100,000 spectators – it sounds like New Year’s Eve at the Brandenburg Gate, the “Rock am Ring” festival in the Nurburgring or Easter Mass in St Peter’s Square. The impressive figure was however recently recorded in Iran – at a football match. 100,000 people streamed into the Azadi National Stadium in Teheran to watch the former Iranian champions Persepolis win 1-0 against the Saudi Arabian representatives Al Nasr. The game was no more than a qualifying round tie for the Asian Champions League – and it wasn’t even one of any great importance. Nevertheless it was viewed by the biggest attendance in the history of the competition.
The AFC Champions League is booming – club football in the Near and Middle East has long been providing stern competition for the top clubs in Japan and South Korea. Interest in football is increasing all the time in the region. The competition has been staged every year since the middle of the 1980s but has only been named “Champions League” – after the European role model – since 2002. This year more fans watched the qualifying matches than ever before. The western part of Asia between the Arabian peninsula and Persia, where there is enormous enthusiasm for the game, is playing an major part in the growth. In Iran, women smuggle themselves illegally into the stadiums so that they can watch live. In his new book titled “The Turbulent World of Middle East Soccer”, the journalist James M. Dorsey describes how women dress themselves up as men to get past the guardians of public morals standing in front of the gates.
Football also has an important role to play within society in other countries within the region. “Football stadiums have become one of the few areas where people can express their opinions freely,” wrote the The Economist when quoting a professor from authoritarian Saudi Arabia. There are always big attendances whenever the top clubs play at home – not only because the state doesn’t listen with the same intensity in the stands when football fans start swearing but also because the clubs are successful on the international stage. Al Hilal has stood five times in the final of the competition – more than any other club. Their last appearance came only a few months ago. Over 63,000 fans watched the second leg against Western Sydney Wanderers when they missed out on winning the title for a third title. Instead they had watch on when Sydney walked off with the trophy for the very first time.
However, clubs from the Near and Middle East are now a force to be reckoned with. For years now they have been battling with clubs from the eastern Asian strongholds for supremacy on the continent. Not only have teams from Saudi Arabia and Iran established themselves in the knock-out stages of the competition but also ones from Qatar and the United Arab Emirates. Clubs from the region have stood in the final 24 times and have lifted the trophy on 12 occasions. Teams from South Korea, Japan and China have won 17 titles in 28 finals. The Pohang Steelers from South Korea are up to now the only club to have won the cup three times. Leading the all-time table are however two Saudi Arabian clubs. The two-time champion FC Ittihad (42 victories) and Al Hilal (36) have amassed more points than all the other clubs.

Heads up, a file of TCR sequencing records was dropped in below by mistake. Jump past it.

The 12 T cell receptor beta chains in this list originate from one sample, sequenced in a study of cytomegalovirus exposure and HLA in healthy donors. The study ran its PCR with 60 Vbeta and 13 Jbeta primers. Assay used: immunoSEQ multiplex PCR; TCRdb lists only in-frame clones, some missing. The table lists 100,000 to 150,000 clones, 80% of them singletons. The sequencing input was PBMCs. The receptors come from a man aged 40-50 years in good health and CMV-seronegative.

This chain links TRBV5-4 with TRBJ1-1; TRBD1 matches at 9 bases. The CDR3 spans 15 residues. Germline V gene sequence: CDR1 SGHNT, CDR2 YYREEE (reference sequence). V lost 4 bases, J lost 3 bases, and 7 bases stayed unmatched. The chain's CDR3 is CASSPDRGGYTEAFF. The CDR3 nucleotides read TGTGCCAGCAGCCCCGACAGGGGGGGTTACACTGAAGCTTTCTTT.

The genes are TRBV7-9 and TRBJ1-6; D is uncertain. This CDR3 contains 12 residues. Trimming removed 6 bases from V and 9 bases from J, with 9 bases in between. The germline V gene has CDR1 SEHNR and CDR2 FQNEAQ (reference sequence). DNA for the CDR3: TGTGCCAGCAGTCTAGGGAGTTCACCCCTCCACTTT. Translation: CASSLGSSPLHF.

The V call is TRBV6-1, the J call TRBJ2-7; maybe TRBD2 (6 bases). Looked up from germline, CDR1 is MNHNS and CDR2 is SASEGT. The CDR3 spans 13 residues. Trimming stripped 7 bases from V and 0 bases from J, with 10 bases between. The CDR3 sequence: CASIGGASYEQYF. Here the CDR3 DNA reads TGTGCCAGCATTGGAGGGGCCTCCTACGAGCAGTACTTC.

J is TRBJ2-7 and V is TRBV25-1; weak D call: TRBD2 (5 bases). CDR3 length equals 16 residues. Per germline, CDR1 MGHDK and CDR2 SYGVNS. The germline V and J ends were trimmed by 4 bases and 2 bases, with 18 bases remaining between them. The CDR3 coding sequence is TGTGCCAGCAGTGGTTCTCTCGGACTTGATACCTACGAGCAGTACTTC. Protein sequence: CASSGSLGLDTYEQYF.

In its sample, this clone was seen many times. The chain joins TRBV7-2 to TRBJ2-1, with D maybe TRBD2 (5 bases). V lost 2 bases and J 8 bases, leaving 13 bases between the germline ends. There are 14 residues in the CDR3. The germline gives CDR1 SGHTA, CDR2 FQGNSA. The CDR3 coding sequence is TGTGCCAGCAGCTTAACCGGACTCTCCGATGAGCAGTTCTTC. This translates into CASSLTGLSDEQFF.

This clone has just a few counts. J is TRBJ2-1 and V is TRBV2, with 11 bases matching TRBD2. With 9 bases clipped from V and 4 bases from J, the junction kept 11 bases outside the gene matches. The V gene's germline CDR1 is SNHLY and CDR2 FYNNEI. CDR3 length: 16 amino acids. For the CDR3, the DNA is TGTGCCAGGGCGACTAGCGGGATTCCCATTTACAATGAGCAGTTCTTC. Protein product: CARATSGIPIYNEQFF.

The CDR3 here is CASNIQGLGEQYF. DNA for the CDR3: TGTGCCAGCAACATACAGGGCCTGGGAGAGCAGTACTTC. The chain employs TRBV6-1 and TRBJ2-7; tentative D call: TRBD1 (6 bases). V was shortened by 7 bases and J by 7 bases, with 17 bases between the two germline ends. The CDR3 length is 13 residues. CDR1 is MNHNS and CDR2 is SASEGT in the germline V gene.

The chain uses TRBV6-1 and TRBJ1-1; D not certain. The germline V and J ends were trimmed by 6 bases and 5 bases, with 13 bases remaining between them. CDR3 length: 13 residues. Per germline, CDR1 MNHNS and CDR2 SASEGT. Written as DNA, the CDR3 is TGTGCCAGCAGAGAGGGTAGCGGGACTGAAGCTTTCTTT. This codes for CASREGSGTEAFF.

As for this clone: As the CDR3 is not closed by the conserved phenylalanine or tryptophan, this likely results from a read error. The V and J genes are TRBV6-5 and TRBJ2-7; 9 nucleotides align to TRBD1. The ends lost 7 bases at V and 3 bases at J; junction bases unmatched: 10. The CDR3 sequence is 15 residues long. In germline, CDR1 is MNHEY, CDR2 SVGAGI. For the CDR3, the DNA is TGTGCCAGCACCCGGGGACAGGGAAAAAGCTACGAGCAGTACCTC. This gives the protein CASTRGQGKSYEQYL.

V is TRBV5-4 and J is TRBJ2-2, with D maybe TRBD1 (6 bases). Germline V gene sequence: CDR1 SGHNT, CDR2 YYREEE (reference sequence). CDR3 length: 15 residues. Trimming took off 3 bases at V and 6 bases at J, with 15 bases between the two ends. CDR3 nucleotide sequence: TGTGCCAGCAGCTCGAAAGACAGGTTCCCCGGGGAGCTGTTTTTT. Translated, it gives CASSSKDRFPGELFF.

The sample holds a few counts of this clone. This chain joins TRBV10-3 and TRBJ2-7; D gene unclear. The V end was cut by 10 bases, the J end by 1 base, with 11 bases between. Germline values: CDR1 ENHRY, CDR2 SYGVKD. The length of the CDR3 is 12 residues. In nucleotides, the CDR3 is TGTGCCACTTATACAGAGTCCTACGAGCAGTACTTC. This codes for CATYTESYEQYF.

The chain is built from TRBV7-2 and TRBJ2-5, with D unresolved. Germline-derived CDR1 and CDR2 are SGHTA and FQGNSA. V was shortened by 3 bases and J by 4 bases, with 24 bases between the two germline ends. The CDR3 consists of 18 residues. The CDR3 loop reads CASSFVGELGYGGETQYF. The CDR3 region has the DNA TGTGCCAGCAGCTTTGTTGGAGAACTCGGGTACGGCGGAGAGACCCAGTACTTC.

The sufferers from the dominance of east and west are the teams from South-east Asia and Central Asia. They only play a minor role. Only Uzbekistan sends a strong team from the capital city, Tashkent, in an attempt to break into the phalanx. People in countries like Pakistan or India are far more interested in cricket or hockey. States in the Asean region like Thailand or Malaysia on the other hand have been unable to turn the big interest of the masses into improving their clubs’ fortunes. On every street corner one can see the locals wearing jerseys from top English or Spanish clubs but the times when Bangkok clubs were genuine contenders for the crown are well and truly over. Between 1993 and 2003, Thai teams won the Champions League on three occasions but since then they have enjoyed little success. All the country’s teams have to show for their efforts in recent times is a quarterfinal appearance for Buriram United two years ago.
In view of Asia’s size, to keep the arduous travel down to a minimum during the qualifying rounds, the clubs are divided up at the group stage into Eastern and Western divisions to determine who goes through to the last 16. Only then at the knock-out stage can a club from Riyadh face the challenge of overcoming, for instance, the seven-hour time difference involved in travelling to Melbourne. It also makes television marketing more difficult as the attractiveness of the matches for the TV channels sinks when kick-off times are in the middle of the night or at midday.
It however in no way diminishes the enthusiasm for football. The Asian Cup for the continent’s national teams in Australia in January electrified the fans in the participating countries. In Gaza, in West Jordan and east Jerusalem, the people celebrated the first ever participation of a Palestinian team at the continental championship. The team let in 11 goals and only scored one in three games. Nevertheless the region still provided evidence of their standing within Asian football as two teams – Iraq and United Arab Emirates – reached the semifinals.